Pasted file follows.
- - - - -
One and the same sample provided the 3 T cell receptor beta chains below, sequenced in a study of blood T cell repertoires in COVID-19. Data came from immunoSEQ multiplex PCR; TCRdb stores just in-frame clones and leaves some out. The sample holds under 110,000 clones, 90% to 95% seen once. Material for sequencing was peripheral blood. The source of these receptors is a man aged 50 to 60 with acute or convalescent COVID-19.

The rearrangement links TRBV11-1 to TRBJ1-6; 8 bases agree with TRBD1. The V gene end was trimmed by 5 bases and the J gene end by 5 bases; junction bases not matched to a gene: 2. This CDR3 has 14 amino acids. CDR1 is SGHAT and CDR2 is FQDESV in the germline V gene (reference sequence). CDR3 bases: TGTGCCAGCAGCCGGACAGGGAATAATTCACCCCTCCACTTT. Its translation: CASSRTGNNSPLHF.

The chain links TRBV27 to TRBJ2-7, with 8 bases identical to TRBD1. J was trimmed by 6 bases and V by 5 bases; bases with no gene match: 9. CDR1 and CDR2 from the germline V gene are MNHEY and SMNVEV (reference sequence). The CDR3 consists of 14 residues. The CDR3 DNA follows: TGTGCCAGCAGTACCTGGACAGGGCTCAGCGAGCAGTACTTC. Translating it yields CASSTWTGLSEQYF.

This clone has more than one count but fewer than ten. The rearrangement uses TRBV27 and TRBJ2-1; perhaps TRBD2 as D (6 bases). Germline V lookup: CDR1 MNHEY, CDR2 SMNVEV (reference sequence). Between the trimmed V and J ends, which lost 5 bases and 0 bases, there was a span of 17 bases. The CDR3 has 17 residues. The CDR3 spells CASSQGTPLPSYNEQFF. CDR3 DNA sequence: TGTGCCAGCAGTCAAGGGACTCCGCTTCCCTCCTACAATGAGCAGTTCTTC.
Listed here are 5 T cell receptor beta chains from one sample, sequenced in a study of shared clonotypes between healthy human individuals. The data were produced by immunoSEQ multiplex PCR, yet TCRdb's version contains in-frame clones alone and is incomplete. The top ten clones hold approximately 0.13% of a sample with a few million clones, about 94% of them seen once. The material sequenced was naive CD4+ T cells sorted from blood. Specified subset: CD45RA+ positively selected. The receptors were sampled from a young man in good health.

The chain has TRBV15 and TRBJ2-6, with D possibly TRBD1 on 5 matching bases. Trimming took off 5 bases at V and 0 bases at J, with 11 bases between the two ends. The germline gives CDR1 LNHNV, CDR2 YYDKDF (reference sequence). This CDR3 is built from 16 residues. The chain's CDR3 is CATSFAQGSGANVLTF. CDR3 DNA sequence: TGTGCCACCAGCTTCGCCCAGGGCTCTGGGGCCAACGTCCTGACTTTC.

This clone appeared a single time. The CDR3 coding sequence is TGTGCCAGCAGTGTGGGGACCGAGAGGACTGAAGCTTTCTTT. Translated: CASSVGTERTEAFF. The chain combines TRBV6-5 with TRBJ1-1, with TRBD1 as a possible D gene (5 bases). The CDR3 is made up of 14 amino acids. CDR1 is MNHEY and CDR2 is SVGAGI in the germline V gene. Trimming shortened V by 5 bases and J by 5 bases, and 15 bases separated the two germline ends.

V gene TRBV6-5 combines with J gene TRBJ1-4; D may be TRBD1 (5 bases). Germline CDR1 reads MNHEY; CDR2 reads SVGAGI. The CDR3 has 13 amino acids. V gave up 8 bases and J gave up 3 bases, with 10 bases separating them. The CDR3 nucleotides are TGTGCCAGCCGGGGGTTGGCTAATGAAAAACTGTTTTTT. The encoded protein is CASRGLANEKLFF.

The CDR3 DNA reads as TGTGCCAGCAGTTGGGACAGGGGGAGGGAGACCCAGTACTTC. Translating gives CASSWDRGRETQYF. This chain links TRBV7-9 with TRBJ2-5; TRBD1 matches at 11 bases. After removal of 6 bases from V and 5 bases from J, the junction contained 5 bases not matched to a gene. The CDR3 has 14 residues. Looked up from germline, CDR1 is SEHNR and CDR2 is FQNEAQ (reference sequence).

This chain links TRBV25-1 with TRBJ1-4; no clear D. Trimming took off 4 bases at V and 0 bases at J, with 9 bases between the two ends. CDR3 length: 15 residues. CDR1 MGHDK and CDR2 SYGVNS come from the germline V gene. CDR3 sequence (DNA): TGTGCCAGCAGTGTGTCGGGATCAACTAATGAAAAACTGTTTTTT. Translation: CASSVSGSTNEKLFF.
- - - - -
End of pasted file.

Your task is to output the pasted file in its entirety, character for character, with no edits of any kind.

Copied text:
One and the same sample provided the 3 T cell receptor beta chains below, sequenced in a study of blood T cell repertoires in COVID-19. Data came from immunoSEQ multiplex PCR; TCRdb stores just in-frame clones and leaves some out. The sample holds under 110,000 clones, 90% to 95% seen once. Material for sequencing was peripheral blood. The source of these receptors is a man aged 50 to 60 with acute or convalescent COVID-19.

The rearrangement links TRBV11-1 to TRBJ1-6; 8 bases agree with TRBD1. The V gene end was trimmed by 5 bases and the J gene end by 5 bases; junction bases not matched to a gene: 2. This CDR3 has 14 amino acids. CDR1 is SGHAT and CDR2 is FQDESV in the germline V gene (reference sequence). CDR3 bases: TGTGCCAGCAGCCGGACAGGGAATAATTCACCCCTCCACTTT. Its translation: CASSRTGNNSPLHF.

The chain links TRBV27 to TRBJ2-7, with 8 bases identical to TRBD1. J was trimmed by 6 bases and V by 5 bases; bases with no gene match: 9. CDR1 and CDR2 from the germline V gene are MNHEY and SMNVEV (reference sequence). The CDR3 consists of 14 residues. The CDR3 DNA follows: TGTGCCAGCAGTACCTGGACAGGGCTCAGCGAGCAGTACTTC. Translating it yields CASSTWTGLSEQYF.

This clone has more than one count but fewer than ten. The rearrangement uses TRBV27 and TRBJ2-1; perhaps TRBD2 as D (6 bases). Germline V lookup: CDR1 MNHEY, CDR2 SMNVEV (reference sequence). Between the trimmed V and J ends, which lost 5 bases and 0 bases, there was a span of 17 bases. The CDR3 has 17 residues. The CDR3 spells CASSQGTPLPSYNEQFF. CDR3 DNA sequence: TGTGCCAGCAGTCAAGGGACTCCGCTTCCCTCCTACAATGAGCAGTTCTTC.
Listed here are 5 T cell receptor beta chains from one sample, sequenced in a study of shared clonotypes between healthy human individuals. The data were produced by immunoSEQ multiplex PCR, yet TCRdb's version contains in-frame clones alone and is incomplete. The top ten clones hold approximately 0.13% of a sample with a few million clones, about 94% of them seen once. The material sequenced was naive CD4+ T cells sorted from blood. Specified subset: CD45RA+ positively selected. The receptors were sampled from a young man in good health.

The chain has TRBV15 and TRBJ2-6, with D possibly TRBD1 on 5 matching bases. Trimming took off 5 bases at V and 0 bases at J, with 11 bases between the two ends. The germline gives CDR1 LNHNV, CDR2 YYDKDF (reference sequence). This CDR3 is built from 16 residues. The chain's CDR3 is CATSFAQGSGANVLTF. CDR3 DNA sequence: TGTGCCACCAGCTTCGCCCAGGGCTCTGGGGCCAACGTCCTGACTTTC.

This clone appeared a single time. The CDR3 coding sequence is TGTGCCAGCAGTGTGGGGACCGAGAGGACTGAAGCTTTCTTT. Translated: CASSVGTERTEAFF. The chain combines TRBV6-5 with TRBJ1-1, with TRBD1 as a possible D gene (5 bases). The CDR3 is made up of 14 amino acids. CDR1 is MNHEY and CDR2 is SVGAGI in the germline V gene. Trimming shortened V by 5 bases and J by 5 bases, and 15 bases separated the two germline ends.

V gene TRBV6-5 combines with J gene TRBJ1-4; D may be TRBD1 (5 bases). Germline CDR1 reads MNHEY; CDR2 reads SVGAGI. The CDR3 has 13 amino acids. V gave up 8 bases and J gave up 3 bases, with 10 bases separating them. The CDR3 nucleotides are TGTGCCAGCCGGGGGTTGGCTAATGAAAAACTGTTTTTT. The encoded protein is CASRGLANEKLFF.

The CDR3 DNA reads as TGTGCCAGCAGTTGGGACAGGGGGAGGGAGACCCAGTACTTC. Translating gives CASSWDRGRETQYF. This chain links TRBV7-9 with TRBJ2-5; TRBD1 matches at 11 bases. After removal of 6 bases from V and 5 bases from J, the junction contained 5 bases not matched to a gene. The CDR3 has 14 residues. Looked up from germline, CDR1 is SEHNR and CDR2 is FQNEAQ (reference sequence).

This chain links TRBV25-1 with TRBJ1-4; no clear D. Trimming took off 4 bases at V and 0 bases at J, with 9 bases between the two ends. CDR3 length: 15 residues. CDR1 MGHDK and CDR2 SYGVNS come from the germline V gene. CDR3 sequence (DNA): TGTGCCAGCAGTGTGTCGGGATCAACTAATGAAAAACTGTTTTTT. Translation: CASSVSGSTNEKLFF.